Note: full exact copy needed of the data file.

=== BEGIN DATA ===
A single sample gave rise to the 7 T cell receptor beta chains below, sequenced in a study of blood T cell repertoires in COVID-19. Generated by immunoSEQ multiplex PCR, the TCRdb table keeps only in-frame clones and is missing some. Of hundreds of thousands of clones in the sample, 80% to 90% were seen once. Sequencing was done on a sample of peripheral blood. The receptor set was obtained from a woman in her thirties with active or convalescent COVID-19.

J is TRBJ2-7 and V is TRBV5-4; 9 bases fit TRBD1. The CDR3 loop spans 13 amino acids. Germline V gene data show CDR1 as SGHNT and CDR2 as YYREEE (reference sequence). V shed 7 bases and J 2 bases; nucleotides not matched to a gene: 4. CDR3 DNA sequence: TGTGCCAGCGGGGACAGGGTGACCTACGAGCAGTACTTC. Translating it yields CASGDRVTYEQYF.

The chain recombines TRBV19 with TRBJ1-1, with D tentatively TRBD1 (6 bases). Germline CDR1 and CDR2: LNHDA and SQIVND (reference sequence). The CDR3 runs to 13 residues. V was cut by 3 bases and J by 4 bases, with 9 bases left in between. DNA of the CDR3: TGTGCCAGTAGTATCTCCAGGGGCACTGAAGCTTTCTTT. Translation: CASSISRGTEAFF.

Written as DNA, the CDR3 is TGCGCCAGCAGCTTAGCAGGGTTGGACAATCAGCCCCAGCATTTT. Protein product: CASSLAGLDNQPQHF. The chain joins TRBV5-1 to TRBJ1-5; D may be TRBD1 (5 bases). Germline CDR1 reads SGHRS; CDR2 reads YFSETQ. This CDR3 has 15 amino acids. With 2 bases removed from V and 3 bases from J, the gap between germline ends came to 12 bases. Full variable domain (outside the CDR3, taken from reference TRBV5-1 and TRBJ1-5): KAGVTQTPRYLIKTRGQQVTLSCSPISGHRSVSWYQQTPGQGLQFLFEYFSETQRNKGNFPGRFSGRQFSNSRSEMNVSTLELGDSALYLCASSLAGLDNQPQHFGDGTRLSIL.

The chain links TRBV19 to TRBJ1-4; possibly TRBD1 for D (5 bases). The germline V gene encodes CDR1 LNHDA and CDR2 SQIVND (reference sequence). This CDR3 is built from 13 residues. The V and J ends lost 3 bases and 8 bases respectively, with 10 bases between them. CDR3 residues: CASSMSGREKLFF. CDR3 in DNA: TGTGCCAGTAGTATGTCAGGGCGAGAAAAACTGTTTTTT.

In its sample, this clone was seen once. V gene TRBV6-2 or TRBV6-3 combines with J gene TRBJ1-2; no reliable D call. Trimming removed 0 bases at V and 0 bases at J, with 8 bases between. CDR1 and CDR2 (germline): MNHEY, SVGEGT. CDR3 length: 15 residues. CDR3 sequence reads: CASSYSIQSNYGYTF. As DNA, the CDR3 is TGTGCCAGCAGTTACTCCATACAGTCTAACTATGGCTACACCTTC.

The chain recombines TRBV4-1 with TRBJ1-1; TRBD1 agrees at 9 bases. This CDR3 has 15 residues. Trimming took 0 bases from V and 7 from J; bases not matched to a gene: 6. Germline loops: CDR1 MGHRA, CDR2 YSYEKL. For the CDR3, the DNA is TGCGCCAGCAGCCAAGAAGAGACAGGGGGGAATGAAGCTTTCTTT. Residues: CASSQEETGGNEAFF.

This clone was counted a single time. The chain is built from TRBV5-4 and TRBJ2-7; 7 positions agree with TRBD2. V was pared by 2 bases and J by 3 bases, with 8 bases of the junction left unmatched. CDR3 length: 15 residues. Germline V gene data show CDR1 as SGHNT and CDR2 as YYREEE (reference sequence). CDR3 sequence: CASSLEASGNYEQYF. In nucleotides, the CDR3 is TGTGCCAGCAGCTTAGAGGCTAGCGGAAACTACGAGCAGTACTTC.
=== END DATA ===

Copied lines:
A single sample gave rise to the 7 T cell receptor beta chains below, sequenced in a study of blood T cell repertoires in COVID-19. Generated by immunoSEQ multiplex PCR, the TCRdb table keeps only in-frame clones and is missing some. Of hundreds of thousands of clones in the sample, 80% to 90% were seen once. Sequencing was done on a sample of peripheral blood. The receptor set was obtained from a woman in her thirties with active or convalescent COVID-19.

J is TRBJ2-7 and V is TRBV5-4; 9 bases fit TRBD1. The CDR3 loop spans 13 amino acids. Germline V gene data show CDR1 as SGHNT and CDR2 as YYREEE (reference sequence). V shed 7 bases and J 2 bases; nucleotides not matched to a gene: 4. CDR3 DNA sequence: TGTGCCAGCGGGGACAGGGTGACCTACGAGCAGTACTTC. Translating it yields CASGDRVTYEQYF.

The chain recombines TRBV19 with TRBJ1-1, with D tentatively TRBD1 (6 bases). Germline CDR1 and CDR2: LNHDA and SQIVND (reference sequence). The CDR3 runs to 13 residues. V was cut by 3 bases and J by 4 bases, with 9 bases left in between. DNA of the CDR3: TGTGCCAGTAGTATCTCCAGGGGCACTGAAGCTTTCTTT. Translation: CASSISRGTEAFF.

Written as DNA, the CDR3 is TGCGCCAGCAGCTTAGCAGGGTTGGACAATCAGCCCCAGCATTTT. Protein product: CASSLAGLDNQPQHF. The chain joins TRBV5-1 to TRBJ1-5; D may be TRBD1 (5 bases). Germline CDR1 reads SGHRS; CDR2 reads YFSETQ. This CDR3 has 15 amino acids. With 2 bases removed from V and 3 bases from J, the gap between germline ends came to 12 bases. Full variable domain (outside the CDR3, taken from reference TRBV5-1 and TRBJ1-5): KAGVTQTPRYLIKTRGQQVTLSCSPISGHRSVSWYQQTPGQGLQFLFEYFSETQRNKGNFPGRFSGRQFSNSRSEMNVSTLELGDSALYLCASSLAGLDNQPQHFGDGTRLSIL.

The chain links TRBV19 to TRBJ1-4; possibly TRBD1 for D (5 bases). The germline V gene encodes CDR1 LNHDA and CDR2 SQIVND (reference sequence). This CDR3 is built from 13 residues. The V and J ends lost 3 bases and 8 bases respectively, with 10 bases between them. CDR3 residues: CASSMSGREKLFF. CDR3 in DNA: TGTGCCAGTAGTATGTCAGGGCGAGAAAAACTGTTTTTT.

In its sample, this clone was seen once. V gene TRBV6-2 or TRBV6-3 combines with J gene TRBJ1-2; no reliable D call. Trimming removed 0 bases at V and 0 bases at J, with 8 bases between. CDR1 and CDR2 (germline): MNHEY, SVGEGT. CDR3 length: 15 residues. CDR3 sequence reads: CASSYSIQSNYGYTF. As DNA, the CDR3 is TGTGCCAGCAGTTACTCCATACAGTCTAACTATGGCTACACCTTC.

The chain recombines TRBV4-1 with TRBJ1-1; TRBD1 agrees at 9 bases. This CDR3 has 15 residues. Trimming took 0 bases from V and 7 from J; bases not matched to a gene: 6. Germline loops: CDR1 MGHRA, CDR2 YSYEKL. For the CDR3, the DNA is TGCGCCAGCAGCCAAGAAGAGACAGGGGGGAATGAAGCTTTCTTT. Residues: CASSQEETGGNEAFF.

This clone was counted a single time. The chain is built from TRBV5-4 and TRBJ2-7; 7 positions agree with TRBD2. V was pared by 2 bases and J by 3 bases, with 8 bases of the junction left unmatched. CDR3 length: 15 residues. Germline V gene data show CDR1 as SGHNT and CDR2 as YYREEE (reference sequence). CDR3 sequence: CASSLEASGNYEQYF. In nucleotides, the CDR3 is TGTGCCAGCAGCTTAGAGGCTAGCGGAAACTACGAGCAGTACTTC.